One of my favorite assignments in graduate school was the literacy portfolio assigned by Dr. Bell when I took her Practicum class back in 1996. We were to compile a portfolio that contained a number of documents that represented our journey to literacy throughout our lives, accompanied by reflective essays about the particular significance of each one. As a much older, returning student, I had logged more than a few practical literacies among the many that one might attain as a younger student and citizen, so my portfolio included documents from the “real world,” like articles from welding manuals, topographical maps from wildland firefighting, paycheck stubs, and so forth. Yet one particular sample from my youth stood out for me, probably because I thought it somewhat unique: I made the case that as an early-teen, I had established a literacy for rock and roll bands by reading the liner notes that came with record albums.
My portfolio document was a photocopy (we photocopied everything back then) of some liner notes that were included in the album Ray Charles: A Man and His Soul. These notes were extremely informative, containing an elaborate definition of the concept of soul, a lengthy and touching explanation of why Ray had it, a brief nod to his backup singers and producers, and, of course, constant testimonials to his genius. This example certainly points to the liner note resource as an indisputable wellspring of literacy . . . until, that is, not so much. Recent documentaries about the music business, such as Twenty Feet from Stardom, Muscle Shoals, and the most recent and arguably revealing of all, The Wrecking Crew, have shown my investment in this literacy sponsor to be, politely put, a misapprehension.
The Wrecking Crew is the story of the studio musicians (self-named The Wrecking Crew) who by and large were the sound of recorded music from the late fifties to the mid-sixties. It becomes clear early in the film that a collection of twenty to thirty of the same musicians were providing the instrumentation for a large percentage of the records appearing on the radio . . . and receiving no credit for it. Of course, this makes some sense for solo artists such as Frank Sinatra or Nat King Cole. However, when the format shifted to rock and roll combos, one would have expected this formula to disappear.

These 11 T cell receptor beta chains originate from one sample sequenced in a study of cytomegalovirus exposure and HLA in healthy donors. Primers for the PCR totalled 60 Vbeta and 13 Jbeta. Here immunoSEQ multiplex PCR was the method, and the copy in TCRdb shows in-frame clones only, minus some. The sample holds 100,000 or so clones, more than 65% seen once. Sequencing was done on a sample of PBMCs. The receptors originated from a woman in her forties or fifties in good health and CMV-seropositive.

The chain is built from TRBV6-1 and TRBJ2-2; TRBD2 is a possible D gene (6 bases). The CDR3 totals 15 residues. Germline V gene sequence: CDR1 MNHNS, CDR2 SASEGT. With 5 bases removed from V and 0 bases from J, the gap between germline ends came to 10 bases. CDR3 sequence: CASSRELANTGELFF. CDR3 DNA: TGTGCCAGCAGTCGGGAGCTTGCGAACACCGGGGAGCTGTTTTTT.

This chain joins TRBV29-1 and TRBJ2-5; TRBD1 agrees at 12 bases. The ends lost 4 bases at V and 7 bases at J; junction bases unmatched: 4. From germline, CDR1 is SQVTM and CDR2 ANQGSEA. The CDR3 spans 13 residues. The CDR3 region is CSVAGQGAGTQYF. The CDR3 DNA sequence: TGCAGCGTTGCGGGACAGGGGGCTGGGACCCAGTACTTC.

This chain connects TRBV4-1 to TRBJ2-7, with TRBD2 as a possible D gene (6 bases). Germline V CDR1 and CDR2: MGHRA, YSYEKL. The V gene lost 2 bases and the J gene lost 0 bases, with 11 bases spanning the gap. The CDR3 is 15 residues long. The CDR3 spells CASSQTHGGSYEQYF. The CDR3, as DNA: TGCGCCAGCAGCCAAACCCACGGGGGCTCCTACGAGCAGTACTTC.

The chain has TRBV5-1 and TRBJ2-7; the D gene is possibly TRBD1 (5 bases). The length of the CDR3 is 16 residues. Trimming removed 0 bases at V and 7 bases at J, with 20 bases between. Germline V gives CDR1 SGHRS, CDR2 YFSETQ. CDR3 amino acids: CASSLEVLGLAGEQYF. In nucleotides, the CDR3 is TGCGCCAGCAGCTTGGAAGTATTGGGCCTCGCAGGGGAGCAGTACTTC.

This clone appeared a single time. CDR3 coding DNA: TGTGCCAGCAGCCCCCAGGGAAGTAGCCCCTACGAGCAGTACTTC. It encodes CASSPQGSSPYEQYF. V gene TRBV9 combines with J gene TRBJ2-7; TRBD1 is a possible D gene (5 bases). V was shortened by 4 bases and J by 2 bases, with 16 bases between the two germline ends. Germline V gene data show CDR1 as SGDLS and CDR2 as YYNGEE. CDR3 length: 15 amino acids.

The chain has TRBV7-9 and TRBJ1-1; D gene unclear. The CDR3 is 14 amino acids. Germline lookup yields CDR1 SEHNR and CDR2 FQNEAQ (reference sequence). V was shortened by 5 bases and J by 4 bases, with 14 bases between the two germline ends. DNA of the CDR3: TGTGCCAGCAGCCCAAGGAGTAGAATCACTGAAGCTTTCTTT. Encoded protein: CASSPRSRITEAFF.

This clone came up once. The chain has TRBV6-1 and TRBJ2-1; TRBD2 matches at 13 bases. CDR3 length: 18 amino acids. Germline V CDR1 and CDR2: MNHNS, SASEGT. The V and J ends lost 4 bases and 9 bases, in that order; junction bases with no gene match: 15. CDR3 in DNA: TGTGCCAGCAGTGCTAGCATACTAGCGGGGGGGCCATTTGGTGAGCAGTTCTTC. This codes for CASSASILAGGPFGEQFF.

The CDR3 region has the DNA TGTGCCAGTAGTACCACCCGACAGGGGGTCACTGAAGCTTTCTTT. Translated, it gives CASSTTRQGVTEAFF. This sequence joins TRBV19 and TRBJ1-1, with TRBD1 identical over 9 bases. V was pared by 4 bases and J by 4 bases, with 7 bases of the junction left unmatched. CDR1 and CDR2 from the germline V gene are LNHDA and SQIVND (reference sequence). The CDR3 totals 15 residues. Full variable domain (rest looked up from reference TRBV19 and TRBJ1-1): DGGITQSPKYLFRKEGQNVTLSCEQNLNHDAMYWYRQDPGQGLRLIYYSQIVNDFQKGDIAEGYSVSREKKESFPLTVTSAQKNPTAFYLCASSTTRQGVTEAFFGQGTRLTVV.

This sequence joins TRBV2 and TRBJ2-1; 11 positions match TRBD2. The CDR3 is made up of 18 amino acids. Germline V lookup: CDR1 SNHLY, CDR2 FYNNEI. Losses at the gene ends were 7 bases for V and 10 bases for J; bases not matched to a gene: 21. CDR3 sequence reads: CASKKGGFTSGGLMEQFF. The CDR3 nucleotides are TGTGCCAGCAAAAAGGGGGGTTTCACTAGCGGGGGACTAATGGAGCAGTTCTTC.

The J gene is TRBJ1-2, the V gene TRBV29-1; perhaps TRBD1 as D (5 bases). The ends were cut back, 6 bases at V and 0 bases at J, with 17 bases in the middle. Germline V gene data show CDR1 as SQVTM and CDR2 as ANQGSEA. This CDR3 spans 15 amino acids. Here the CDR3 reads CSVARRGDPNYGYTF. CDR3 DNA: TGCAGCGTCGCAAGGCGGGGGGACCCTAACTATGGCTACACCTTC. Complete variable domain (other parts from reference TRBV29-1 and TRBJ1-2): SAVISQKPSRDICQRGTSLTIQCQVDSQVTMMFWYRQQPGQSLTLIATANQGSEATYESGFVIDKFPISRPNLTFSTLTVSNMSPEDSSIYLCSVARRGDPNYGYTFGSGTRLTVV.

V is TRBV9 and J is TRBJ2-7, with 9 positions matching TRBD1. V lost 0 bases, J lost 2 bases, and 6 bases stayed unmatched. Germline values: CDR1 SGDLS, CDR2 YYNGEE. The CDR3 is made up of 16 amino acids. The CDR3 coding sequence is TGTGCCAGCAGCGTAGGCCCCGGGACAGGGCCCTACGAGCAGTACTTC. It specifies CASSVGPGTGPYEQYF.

If I had really thought about it back in 1966, it might have occurred to me that bands like the Beach Boys themselves could not have possibly played all those instruments; but would I have come to the conclusion that they played virtually none? And of course the TV show The Monkees notwithstanding, what about The Association, an ostensibly serious band that took credit for all their hits? According to the film, they never plucked a single note on the albums. A skinny kid seeking knowledge about rock and roll bands through liner notes was on a literacy snipe hunt.
Producer/engineer Bones Howe delivers his own apologia in the film—“I wanted to put their names [The Wrecking Crew] on the back of the album when it was finished and they [The Association] wouldn’t let me because they said ‘we don’t want those kids out there that buy our records to know that we didn’t play on the record’”—but perhaps icon Dick Clark sums it up best regarding the entire industry when he states “Maybe one of the reasons they left the names off was the same people played on so many people’s records it would have been embarrassment if anybody ever listed [them].”
So the industry’s temporary avoidance of embarrassment finds me wrestling with my literacy-gap confusion these many years later? But maybe it is all for the best. If I can make amends now, I will likely better accept the notion that there are probably countless “allowed literacies” maneuvering around out there that we all must find ways of transcending. I guess I’m just a little blue that it took fifty years for The Wrecking Crew to come along and pick up my slack.